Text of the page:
My favorite novel throughout high school was Heart of Darkness by Joseph Conrad. I was really able to understand and appreciate the ideas that Conrad wove into his novel on the story of the trip up the Congo river told by a man running the ship. The man was able to retell all that he had seen, heard, and witnessed during his time, and later in his life retold the story in order to try and make sense of it and to get the blame off of himself. I always found this struggle with morality and self- justification very fascinating, and have found that most things in life can be related to this novel.
This was evident yet again when in the IDEAS seminar we discussed Player Piano by Kurt Vonnegut. I thought of it right away when we started to have a vague discussion about “the edge”, on where people like to be and where people go. Would you rather be safely in the middle, or on the edge, where there is a danger of falling off? The edge is that “darkness” Conrad talks about, and getting close allows you witness evil things. What does that do to your person, your humanity? But is it better to be blind, never knowing what is really out there?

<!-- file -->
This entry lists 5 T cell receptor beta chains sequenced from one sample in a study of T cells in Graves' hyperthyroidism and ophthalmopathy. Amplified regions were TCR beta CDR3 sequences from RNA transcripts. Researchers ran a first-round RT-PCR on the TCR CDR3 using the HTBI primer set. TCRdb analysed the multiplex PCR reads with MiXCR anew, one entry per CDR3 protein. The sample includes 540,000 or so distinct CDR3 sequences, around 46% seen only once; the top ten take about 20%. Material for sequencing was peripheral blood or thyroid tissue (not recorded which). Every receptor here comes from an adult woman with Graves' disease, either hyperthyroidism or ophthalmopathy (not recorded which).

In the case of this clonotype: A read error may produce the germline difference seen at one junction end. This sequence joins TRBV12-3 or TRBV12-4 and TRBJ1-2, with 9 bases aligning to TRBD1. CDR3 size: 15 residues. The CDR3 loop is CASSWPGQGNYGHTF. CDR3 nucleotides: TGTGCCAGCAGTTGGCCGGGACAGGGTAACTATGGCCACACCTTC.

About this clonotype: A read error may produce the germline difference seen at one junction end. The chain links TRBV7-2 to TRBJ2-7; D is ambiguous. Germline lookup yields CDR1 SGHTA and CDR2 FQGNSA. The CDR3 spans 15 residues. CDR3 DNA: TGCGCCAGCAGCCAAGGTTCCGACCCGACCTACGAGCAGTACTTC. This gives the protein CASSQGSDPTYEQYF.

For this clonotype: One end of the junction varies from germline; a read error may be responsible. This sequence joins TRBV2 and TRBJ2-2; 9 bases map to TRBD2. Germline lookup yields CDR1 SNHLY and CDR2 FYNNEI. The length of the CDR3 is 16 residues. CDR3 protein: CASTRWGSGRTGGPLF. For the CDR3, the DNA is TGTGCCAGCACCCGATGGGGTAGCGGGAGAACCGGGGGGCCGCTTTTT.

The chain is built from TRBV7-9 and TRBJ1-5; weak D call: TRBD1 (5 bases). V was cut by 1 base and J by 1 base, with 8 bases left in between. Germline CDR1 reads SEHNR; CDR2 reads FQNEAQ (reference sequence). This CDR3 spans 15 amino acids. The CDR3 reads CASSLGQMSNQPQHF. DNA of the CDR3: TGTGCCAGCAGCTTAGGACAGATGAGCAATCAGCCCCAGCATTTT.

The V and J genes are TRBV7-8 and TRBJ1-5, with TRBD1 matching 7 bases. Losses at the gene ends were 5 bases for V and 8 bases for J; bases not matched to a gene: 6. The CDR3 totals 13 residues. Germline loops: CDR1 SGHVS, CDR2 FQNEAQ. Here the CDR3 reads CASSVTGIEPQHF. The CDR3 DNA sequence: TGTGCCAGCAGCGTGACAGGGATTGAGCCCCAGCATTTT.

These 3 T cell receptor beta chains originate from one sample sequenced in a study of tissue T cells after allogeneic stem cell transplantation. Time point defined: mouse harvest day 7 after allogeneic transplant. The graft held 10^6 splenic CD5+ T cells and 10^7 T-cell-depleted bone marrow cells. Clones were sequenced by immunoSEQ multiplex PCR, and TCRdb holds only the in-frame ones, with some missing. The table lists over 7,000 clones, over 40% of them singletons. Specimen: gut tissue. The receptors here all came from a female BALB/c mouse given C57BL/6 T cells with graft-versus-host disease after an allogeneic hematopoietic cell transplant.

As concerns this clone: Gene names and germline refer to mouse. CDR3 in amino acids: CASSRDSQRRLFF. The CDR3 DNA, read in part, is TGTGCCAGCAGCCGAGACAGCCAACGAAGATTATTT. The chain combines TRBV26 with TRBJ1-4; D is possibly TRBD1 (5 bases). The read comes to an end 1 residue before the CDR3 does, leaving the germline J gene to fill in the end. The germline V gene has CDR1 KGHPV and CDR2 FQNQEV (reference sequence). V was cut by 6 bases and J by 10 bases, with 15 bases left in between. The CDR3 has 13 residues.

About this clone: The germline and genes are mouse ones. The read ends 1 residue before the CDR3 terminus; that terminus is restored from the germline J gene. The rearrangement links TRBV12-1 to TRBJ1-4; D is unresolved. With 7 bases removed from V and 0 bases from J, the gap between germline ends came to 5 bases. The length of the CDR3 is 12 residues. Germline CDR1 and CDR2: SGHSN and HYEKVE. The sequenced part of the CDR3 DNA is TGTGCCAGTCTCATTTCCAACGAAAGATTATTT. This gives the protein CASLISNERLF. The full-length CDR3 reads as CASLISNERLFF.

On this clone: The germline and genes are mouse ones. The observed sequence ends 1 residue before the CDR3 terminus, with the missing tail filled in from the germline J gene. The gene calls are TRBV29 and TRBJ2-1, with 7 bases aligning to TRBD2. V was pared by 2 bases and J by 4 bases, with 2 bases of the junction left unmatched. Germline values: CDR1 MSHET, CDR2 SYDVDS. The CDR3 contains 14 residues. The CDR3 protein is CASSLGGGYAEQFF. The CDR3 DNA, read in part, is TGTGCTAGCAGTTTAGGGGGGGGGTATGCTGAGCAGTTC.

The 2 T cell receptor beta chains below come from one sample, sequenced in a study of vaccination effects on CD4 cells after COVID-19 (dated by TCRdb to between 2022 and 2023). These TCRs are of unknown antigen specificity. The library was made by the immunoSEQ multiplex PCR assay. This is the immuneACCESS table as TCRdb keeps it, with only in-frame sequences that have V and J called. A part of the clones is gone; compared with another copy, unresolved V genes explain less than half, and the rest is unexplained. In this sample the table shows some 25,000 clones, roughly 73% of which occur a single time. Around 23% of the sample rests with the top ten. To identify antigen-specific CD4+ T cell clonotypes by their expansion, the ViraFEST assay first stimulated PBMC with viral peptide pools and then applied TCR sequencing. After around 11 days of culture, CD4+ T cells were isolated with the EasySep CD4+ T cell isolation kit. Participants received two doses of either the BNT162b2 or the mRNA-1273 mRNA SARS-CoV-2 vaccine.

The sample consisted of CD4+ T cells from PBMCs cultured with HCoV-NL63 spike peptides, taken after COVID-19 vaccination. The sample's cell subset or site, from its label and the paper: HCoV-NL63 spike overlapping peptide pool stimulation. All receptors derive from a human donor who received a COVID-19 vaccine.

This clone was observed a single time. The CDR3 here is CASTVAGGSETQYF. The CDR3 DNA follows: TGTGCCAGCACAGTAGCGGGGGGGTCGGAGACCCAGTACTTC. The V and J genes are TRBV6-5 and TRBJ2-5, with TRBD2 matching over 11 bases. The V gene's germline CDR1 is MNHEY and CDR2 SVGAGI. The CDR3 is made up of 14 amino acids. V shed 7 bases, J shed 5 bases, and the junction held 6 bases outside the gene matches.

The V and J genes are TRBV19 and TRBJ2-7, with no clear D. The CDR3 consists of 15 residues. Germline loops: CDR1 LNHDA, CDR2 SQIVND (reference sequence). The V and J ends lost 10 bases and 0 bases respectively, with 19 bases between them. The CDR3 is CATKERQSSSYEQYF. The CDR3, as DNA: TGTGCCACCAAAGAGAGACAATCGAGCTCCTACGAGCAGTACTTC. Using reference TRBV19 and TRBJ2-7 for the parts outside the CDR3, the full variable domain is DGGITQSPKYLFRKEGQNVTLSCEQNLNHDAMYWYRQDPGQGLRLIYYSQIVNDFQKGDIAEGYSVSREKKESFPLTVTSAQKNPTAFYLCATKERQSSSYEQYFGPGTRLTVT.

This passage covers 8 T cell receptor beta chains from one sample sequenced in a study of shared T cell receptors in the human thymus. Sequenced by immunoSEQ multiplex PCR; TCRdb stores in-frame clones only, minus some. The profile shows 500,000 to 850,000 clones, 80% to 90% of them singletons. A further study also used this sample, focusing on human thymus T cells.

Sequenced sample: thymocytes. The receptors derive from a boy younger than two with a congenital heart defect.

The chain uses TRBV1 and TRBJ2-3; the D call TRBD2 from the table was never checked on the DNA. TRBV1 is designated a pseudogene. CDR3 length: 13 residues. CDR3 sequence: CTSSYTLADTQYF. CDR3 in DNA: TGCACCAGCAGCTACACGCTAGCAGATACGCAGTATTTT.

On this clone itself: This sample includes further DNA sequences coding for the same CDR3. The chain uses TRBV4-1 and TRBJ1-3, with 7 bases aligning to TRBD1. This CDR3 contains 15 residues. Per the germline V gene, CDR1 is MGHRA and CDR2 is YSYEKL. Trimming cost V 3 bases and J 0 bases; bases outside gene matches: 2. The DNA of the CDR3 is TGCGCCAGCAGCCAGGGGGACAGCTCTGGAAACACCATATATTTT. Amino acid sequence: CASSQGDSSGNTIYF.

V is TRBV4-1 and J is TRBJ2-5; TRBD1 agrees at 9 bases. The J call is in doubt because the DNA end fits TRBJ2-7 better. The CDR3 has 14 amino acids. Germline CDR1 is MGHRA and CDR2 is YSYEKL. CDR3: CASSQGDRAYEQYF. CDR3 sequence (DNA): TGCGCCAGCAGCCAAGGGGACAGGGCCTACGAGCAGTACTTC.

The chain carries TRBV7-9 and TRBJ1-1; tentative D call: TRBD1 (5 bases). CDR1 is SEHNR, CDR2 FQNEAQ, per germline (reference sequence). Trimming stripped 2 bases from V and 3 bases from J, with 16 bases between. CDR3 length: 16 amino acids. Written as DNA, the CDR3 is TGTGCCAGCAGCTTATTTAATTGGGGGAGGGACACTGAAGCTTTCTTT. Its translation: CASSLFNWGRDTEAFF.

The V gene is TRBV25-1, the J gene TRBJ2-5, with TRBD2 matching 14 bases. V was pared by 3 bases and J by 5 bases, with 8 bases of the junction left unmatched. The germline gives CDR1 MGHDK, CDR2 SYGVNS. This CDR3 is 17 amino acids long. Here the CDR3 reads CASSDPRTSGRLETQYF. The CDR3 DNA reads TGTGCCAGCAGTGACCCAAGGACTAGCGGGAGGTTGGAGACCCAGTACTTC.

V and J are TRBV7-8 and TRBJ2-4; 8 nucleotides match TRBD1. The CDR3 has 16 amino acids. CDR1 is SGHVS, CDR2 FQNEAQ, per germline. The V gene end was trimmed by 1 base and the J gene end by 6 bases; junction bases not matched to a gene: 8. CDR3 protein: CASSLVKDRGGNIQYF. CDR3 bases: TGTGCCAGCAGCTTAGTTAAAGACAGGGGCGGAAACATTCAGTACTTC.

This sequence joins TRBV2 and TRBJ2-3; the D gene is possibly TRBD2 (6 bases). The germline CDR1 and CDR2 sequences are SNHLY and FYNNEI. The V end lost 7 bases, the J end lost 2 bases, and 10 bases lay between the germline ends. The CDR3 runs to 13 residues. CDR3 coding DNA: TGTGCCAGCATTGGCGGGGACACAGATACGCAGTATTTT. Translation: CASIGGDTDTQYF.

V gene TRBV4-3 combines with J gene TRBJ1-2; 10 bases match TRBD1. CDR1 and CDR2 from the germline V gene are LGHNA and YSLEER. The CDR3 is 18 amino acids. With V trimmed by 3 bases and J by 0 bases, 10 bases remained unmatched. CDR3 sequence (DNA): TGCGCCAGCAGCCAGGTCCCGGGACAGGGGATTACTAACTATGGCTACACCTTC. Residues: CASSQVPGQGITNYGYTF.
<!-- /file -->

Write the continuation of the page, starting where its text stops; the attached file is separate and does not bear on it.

Taking chances and getting closer to the edge may allow you to differ from right or wrong, but it gets risky when you’re close to falling off, as Kurtz did in Heart of Darkness. He reached a point of no return, whereas Marlow stayed on the edge and was able to witness all that happened. Yet the guilt of what he had seen stuck with him throughout his life, and as engineers this is actually an important thing to consider.
How do we wish to affect humanity, how will we deal with being on the edge, and how will we make sure we don’t go too far?